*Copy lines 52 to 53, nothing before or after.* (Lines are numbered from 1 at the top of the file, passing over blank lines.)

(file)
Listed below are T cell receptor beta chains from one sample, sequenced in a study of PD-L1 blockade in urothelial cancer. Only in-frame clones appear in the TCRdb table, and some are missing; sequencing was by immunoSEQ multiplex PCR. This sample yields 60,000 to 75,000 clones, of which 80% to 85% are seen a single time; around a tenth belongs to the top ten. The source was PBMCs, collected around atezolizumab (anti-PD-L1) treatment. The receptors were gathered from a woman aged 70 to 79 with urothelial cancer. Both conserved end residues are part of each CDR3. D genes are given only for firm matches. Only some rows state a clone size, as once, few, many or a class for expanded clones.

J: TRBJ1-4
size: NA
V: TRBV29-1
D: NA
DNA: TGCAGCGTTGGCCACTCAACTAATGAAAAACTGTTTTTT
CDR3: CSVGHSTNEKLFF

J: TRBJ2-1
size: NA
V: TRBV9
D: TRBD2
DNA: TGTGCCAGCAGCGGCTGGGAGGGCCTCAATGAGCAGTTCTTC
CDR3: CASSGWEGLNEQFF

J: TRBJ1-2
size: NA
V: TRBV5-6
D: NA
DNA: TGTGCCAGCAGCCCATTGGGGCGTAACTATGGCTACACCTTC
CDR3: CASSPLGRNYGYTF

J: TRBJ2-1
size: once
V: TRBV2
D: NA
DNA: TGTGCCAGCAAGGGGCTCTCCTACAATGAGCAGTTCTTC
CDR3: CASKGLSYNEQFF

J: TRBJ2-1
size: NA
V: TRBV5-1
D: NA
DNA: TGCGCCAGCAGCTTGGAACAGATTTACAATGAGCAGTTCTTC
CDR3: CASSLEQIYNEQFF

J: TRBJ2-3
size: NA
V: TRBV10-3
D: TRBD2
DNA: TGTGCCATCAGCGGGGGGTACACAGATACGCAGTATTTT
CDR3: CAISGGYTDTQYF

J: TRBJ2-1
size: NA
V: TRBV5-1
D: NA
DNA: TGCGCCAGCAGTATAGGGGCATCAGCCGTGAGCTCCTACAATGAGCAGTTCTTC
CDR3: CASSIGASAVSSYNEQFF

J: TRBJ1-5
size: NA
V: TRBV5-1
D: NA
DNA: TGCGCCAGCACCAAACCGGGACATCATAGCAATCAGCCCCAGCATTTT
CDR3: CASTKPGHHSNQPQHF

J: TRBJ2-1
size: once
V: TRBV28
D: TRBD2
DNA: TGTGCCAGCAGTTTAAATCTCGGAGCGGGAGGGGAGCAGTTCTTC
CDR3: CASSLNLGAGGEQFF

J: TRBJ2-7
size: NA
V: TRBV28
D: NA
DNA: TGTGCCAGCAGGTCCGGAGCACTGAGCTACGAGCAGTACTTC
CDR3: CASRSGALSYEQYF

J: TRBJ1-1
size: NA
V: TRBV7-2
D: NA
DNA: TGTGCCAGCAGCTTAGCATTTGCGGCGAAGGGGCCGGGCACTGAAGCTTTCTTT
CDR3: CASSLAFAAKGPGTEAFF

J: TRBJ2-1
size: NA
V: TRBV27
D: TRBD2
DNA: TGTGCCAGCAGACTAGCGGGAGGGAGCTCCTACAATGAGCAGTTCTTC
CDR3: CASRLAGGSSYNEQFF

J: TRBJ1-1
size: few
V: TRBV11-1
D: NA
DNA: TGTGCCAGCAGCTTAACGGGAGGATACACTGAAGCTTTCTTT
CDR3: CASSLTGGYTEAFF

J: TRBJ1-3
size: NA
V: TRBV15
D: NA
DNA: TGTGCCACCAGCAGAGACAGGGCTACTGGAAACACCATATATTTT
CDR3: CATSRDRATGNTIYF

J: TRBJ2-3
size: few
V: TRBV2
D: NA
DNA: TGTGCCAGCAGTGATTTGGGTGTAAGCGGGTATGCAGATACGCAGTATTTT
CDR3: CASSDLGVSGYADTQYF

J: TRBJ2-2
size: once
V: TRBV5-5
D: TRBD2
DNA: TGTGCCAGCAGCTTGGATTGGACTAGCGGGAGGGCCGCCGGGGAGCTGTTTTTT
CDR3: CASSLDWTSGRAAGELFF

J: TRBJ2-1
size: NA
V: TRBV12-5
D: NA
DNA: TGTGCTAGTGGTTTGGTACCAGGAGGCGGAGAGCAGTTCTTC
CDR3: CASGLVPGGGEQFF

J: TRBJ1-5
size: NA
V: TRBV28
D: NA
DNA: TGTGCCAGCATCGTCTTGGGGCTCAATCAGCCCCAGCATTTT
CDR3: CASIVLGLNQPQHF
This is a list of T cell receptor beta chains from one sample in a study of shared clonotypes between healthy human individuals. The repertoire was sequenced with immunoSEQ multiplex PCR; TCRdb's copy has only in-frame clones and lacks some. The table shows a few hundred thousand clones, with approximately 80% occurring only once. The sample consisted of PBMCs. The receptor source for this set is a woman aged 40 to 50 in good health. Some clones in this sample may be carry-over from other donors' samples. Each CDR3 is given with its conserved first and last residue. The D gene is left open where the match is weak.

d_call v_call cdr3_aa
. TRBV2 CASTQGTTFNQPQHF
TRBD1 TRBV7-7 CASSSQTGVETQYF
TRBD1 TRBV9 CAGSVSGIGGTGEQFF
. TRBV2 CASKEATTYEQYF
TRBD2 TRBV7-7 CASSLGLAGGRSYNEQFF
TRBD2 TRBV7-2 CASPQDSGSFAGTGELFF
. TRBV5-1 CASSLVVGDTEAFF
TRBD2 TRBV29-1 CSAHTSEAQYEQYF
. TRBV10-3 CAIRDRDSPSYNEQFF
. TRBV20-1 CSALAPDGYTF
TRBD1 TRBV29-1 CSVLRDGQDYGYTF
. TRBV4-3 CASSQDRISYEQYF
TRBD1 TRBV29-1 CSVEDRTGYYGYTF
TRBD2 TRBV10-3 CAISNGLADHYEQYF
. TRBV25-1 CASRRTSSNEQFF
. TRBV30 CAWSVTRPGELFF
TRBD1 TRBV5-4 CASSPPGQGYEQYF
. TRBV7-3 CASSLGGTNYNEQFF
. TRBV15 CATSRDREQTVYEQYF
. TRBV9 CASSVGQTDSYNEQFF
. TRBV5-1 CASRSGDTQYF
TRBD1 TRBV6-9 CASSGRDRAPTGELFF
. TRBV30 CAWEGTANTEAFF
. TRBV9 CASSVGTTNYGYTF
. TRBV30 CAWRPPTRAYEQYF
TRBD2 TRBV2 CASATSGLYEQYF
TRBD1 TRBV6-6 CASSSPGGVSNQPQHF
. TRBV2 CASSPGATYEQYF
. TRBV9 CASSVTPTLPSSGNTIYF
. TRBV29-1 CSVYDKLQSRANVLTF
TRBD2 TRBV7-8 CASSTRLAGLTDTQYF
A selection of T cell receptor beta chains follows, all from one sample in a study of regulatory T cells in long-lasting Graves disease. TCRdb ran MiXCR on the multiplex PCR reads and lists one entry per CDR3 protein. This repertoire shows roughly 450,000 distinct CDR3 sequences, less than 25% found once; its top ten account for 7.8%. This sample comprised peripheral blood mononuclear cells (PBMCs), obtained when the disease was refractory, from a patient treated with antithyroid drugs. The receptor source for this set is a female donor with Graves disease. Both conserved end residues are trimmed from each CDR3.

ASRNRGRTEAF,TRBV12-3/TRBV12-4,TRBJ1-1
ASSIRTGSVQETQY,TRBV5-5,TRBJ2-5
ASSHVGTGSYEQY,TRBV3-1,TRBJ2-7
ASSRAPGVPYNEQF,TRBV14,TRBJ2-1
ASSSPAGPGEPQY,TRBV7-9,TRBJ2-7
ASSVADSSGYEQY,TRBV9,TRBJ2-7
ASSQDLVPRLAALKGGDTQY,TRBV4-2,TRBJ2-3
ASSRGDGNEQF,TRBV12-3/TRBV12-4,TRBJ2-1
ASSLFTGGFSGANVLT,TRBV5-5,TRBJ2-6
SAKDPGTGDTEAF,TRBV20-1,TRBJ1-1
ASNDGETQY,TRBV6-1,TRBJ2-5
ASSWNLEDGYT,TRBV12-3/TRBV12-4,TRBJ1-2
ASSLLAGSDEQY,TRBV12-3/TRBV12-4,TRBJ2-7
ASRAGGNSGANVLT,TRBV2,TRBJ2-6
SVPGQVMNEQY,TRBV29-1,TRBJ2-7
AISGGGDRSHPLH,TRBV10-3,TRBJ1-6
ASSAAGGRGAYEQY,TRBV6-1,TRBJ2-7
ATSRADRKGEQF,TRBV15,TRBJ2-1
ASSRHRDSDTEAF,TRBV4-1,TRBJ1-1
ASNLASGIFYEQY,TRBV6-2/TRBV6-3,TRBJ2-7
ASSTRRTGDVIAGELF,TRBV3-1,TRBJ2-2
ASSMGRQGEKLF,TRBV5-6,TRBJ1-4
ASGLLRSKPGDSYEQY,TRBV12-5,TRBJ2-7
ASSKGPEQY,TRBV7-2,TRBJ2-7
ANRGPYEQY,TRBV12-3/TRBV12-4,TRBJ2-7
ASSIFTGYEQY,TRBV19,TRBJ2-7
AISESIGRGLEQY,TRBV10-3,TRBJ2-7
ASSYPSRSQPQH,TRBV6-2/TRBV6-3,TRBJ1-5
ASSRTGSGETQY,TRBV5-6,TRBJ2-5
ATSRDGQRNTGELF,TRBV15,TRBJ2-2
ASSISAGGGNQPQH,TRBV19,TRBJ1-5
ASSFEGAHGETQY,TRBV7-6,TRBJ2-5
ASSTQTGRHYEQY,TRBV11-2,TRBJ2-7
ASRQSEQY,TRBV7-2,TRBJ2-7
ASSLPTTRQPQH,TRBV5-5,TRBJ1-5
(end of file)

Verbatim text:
V: TRBV28
D: TRBD2